I have some used extracted frames and another box to put them in, to make a bait box. I’ve never done it before so I hope I get it right. The size of the box is full size as thats all I have on hand at the moment. I’m not sure how far away to put the bait box from the other hives - do I sit it within a few metres or is it better some distance away? Also by having say, 3 or 4 frames with foundation and a good amount of honey as a lure (these are the frames that have been extracted) should I mix this with a few of the full frames from inside the hive that appears to be about to swarm?

Alternatively could I simply removed 4 or 5 full frames from that hive and replace them with empty frames?

All this is assuming its due to being honey bound. Last inspection I saw no signs of queen cells, but I will be checking again today.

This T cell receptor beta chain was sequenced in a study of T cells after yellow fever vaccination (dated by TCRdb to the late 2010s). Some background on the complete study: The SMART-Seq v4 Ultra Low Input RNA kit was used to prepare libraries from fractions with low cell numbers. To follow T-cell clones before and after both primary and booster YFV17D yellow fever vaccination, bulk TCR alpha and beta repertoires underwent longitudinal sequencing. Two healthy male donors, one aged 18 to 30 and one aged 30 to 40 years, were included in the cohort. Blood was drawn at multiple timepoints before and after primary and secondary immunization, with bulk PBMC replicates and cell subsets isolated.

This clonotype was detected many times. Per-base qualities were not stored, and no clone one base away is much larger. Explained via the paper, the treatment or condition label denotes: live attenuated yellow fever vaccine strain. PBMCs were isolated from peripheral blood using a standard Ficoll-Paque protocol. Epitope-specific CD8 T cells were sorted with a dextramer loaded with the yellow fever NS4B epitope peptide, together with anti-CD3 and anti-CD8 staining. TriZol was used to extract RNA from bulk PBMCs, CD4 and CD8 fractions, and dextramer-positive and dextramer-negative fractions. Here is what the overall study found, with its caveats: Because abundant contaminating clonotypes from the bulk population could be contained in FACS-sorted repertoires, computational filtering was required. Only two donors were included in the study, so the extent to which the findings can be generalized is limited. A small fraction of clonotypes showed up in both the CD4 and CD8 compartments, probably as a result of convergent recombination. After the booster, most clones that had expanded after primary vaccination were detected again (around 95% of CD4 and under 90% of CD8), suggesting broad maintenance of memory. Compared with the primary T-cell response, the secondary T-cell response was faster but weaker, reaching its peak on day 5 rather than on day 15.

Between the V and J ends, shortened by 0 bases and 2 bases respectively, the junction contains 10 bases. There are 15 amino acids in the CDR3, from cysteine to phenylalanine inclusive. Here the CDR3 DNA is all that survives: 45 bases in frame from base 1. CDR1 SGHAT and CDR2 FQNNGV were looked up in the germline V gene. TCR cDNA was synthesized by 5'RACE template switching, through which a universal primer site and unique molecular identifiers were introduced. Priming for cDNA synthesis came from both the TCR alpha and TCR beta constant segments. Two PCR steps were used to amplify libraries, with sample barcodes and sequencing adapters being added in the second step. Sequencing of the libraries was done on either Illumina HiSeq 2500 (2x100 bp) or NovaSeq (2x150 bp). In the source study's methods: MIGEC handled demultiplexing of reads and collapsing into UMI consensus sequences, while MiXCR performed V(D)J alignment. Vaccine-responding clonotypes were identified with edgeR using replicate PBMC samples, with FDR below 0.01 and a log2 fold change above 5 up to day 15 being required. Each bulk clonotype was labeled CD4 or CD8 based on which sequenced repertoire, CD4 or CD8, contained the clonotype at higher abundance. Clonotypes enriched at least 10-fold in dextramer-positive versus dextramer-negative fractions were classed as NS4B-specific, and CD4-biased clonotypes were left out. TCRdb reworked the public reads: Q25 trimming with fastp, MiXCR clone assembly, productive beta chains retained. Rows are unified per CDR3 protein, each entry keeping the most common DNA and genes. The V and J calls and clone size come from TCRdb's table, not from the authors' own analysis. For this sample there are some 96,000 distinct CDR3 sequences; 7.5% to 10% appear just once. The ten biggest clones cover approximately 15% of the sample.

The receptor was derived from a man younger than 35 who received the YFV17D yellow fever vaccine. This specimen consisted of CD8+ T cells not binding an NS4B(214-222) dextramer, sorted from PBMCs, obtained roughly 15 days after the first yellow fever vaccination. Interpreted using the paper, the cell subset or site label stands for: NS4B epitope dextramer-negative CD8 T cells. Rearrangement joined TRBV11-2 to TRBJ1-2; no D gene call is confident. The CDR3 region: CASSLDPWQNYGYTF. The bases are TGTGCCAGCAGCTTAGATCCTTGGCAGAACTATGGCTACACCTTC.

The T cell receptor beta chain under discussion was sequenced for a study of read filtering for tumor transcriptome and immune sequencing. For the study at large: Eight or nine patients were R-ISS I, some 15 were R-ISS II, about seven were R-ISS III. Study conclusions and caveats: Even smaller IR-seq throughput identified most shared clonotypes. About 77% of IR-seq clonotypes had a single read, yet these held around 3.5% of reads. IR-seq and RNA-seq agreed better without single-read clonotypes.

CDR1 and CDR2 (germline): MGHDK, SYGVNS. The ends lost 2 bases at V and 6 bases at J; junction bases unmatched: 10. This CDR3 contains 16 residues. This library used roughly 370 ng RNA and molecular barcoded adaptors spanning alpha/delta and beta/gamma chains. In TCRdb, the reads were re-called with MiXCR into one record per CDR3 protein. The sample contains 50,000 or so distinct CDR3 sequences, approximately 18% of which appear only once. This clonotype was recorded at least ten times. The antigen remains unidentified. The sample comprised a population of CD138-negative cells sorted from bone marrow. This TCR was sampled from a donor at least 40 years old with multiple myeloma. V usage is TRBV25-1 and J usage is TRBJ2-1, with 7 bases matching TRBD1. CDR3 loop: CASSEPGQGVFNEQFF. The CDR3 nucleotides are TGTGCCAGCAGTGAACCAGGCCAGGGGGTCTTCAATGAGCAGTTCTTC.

That is super excessive bearding.
The last time I got called out to a hive with severe bearding, the whole colony was getting ready to abscond on account of the hive was in the early stages of a hive beetle slime-out. I managed to rescue the colony, however the owner had a big cleanup job to do on the frames.

Another thing: do the bees have access to the roof? It’s a good idea if they do because it gives the bees room to build more comb to store honey in order to prevent the hive from getting honey bound. If it is open, for future reference, check it once a fortnight.

Is water entering the hive?

Double brood box = very strong colony if conditions are favourable…

Today I removed several full frames and replaced them to provide more space. I don’t feel they were honey bound but I changed the frames over anyway. What I did observe was a noticeable reduction of brood in the hive since my last inspection. There was very little brood with little to no eggs being laid (even though I did spot the queen.) The queen is approx 3 yrs old. I will be looking at purchasing a new queen in the next day or so, I hope it won’t be too late. I spoke with a local queen breeder today and I will be removing the old queen hopefully tomorrow - work and weather permitting.